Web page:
Saturday, March 07, 2009

I think I'm supposed to hate it, but I love getting new students, especially complete beginners that don't speak any English at all. There's something fascinating about trying to communicate with someone using just your tone (I've never had a dog). Actually, it's more hilarious than fascinating. I had a new student Thursday in what was already new class, and after telling me that his name was either Pear, Bear, Peel or Phil, he just stopped talking altogether. When I had him copy the words "go", "slow" and "stop" off of Charles, he even wrote in his name as Charles. When I ask one of them to stand up, they all stand up. Since I often tell them to read a book on the carpet, when I tell them to go read a book, they just go sit down on the carpet. Or, when I tell them to sit down on the carpet without a book, they go and get a book.

Of course, ignorance can be just as amusing as incomprehension. I asked advanced elementary students where they would travel if they could go anywhere. They told me, as a group, that they didn't understand the question, which I wrote on the board.

"It asks where would you travel?"
"What is travel?"
"Traveling? It's going to another place."
"Oh, like Daejeon, Daegu, Jeju-do..."
"Yeah, but not just in Korea, to another country too."
"What's a country?"
"What's Korea? A country is a place like Korea, or Japan, or Canada."
"Korea is hot in the summer"

I gave up before my class degenarated into a discussion on statehood.

Today I had a class of 15 new kindergarten students who eyed me warily for an hour, and then decided that they were going to treat me as a motherly Korean authority figure. At the start, a few children told me their names, but then one of them wrote the first name he saw in the class, which unfortunately happened to be Mary. Then one of them wouldn't tell me her name because it wasn't an English name. Getting their favourite food out of them was like an interrogation. Everyone just opted for English foods like donuts or spaghetti, except for the intrepid fellow who thought he understood the question and replied, "I like noksaek (green)". That puts him right up there with the lovely girl who replied "I'm fine, thank you, how are you?" to the question "how old are you?".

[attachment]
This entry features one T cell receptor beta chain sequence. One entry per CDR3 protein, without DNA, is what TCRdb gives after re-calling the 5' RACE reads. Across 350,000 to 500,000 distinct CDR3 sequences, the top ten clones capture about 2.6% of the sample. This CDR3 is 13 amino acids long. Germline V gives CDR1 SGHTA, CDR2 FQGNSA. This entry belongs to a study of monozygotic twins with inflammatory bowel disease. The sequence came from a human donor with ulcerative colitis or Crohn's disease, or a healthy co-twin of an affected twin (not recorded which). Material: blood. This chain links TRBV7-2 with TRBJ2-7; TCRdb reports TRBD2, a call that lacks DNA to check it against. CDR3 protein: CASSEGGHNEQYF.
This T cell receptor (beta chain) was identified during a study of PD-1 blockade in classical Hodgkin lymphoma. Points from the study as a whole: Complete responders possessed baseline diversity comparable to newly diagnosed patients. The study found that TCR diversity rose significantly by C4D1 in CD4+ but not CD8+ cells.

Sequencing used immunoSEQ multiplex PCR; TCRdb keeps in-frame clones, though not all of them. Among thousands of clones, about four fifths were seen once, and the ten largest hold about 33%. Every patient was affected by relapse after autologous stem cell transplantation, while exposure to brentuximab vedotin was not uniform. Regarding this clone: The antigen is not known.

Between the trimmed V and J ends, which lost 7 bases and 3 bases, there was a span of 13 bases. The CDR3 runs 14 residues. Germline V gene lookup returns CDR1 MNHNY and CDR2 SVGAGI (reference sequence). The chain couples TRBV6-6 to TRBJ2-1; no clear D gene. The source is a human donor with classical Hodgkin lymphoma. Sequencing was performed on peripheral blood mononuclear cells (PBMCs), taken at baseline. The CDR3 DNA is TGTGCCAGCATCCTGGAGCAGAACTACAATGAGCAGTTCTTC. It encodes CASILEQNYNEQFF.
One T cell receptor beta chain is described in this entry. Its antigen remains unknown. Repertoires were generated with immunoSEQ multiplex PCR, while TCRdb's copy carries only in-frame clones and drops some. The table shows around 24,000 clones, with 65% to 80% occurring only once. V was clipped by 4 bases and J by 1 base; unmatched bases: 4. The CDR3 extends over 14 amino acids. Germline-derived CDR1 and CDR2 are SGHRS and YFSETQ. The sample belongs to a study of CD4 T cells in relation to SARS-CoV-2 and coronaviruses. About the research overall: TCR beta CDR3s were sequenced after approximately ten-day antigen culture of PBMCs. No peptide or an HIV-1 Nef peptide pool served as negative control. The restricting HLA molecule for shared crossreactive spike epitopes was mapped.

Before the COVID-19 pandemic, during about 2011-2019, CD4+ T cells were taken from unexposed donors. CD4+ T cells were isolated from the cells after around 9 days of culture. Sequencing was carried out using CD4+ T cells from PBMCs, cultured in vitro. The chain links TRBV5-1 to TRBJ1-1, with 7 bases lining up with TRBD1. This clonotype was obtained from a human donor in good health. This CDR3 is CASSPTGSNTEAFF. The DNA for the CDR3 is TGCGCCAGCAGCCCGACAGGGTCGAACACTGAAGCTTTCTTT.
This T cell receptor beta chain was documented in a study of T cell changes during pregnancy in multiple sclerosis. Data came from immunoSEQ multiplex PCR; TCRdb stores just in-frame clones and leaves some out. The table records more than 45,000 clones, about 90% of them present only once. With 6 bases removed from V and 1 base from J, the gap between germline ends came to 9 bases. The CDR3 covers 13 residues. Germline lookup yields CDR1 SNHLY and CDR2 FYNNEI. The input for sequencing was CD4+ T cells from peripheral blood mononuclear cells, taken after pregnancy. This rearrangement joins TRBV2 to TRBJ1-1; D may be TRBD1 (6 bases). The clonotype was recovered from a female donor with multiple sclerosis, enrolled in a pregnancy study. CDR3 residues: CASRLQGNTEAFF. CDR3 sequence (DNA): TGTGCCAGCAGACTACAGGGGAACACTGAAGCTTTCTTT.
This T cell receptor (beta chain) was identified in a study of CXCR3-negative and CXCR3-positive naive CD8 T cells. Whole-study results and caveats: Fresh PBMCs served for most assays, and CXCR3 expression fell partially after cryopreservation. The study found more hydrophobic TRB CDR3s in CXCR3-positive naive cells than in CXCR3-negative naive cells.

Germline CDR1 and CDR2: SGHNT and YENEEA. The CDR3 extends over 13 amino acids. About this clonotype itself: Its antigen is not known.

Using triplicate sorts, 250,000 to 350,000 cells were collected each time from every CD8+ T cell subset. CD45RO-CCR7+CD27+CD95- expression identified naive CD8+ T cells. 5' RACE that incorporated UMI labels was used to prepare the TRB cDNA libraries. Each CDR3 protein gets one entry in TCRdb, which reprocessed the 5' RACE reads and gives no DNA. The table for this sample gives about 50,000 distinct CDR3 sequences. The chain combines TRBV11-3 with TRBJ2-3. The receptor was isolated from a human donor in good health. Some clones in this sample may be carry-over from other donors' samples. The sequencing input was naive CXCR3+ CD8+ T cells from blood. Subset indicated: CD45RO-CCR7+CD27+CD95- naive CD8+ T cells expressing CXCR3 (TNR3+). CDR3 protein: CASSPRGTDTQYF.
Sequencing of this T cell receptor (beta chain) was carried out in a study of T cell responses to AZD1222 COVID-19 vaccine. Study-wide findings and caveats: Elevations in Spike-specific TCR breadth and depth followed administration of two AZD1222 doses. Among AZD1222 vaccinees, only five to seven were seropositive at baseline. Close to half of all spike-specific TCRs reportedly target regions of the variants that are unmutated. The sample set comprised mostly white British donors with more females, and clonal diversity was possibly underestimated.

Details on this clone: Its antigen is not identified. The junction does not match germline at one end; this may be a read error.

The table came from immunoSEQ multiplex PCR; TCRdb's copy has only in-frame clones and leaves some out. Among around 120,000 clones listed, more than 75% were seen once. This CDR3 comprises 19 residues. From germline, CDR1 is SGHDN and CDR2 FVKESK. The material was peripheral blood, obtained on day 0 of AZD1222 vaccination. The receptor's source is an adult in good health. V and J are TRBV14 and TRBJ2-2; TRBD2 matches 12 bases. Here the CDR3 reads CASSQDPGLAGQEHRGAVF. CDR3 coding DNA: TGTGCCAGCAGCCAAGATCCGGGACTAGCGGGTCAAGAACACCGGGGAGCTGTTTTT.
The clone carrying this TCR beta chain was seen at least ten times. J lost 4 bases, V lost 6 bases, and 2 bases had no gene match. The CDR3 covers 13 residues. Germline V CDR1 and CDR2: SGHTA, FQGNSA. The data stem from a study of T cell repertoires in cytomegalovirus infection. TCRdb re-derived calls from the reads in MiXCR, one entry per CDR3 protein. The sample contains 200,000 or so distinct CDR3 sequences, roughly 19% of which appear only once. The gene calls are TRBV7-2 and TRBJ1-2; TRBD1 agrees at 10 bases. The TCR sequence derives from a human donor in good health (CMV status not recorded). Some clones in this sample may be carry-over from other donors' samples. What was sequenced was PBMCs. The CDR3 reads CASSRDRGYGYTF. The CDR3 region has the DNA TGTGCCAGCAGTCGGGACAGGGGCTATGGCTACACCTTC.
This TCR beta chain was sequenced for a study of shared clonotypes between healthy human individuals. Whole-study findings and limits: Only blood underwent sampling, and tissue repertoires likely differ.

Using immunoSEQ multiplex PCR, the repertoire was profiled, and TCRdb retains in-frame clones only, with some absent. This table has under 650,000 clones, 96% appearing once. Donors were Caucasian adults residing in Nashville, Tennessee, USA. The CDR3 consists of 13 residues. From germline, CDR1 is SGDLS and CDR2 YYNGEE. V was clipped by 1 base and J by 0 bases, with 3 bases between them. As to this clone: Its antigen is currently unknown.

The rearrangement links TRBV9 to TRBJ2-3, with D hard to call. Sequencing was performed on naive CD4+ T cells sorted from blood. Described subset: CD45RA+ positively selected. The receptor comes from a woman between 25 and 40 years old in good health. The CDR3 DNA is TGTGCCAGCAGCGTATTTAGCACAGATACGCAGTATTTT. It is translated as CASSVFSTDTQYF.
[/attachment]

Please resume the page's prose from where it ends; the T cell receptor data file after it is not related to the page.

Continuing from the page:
Normally, I benefit from the fact that children are scared of me as a man, a foreigner and a dark-skinned foreigner (we at AWYHIGTC also accept swarthy). Today, I wielded all sorts of mundane queries, and in rapidfire Korean at that, questions that are normally directed only at Korean teachers. I had no idea kids were this boring.

"Is it okay if my traffic light is red, orange and green?" No, it's not.
"I didn't eat this banana, what should I do with it?" Put it in your bag.
"All finished! All finished!"
"I don't have pockets!" I'd told them to put the candy I gave them in their pockets.
"Can I have some more chocolate? What about more candy?"
"Unintelligible" from a boy holding a strawberry in my face. This one was translated by one girl who mysteriously spoke fluent English as "the food fell on the ground."

My favourite moment of the class was when a boy stood at attention, saluted me and called out across the room in Korean so formal that I had no idea what he'd just asked:

"Can I go to the bathroom?"

No comments: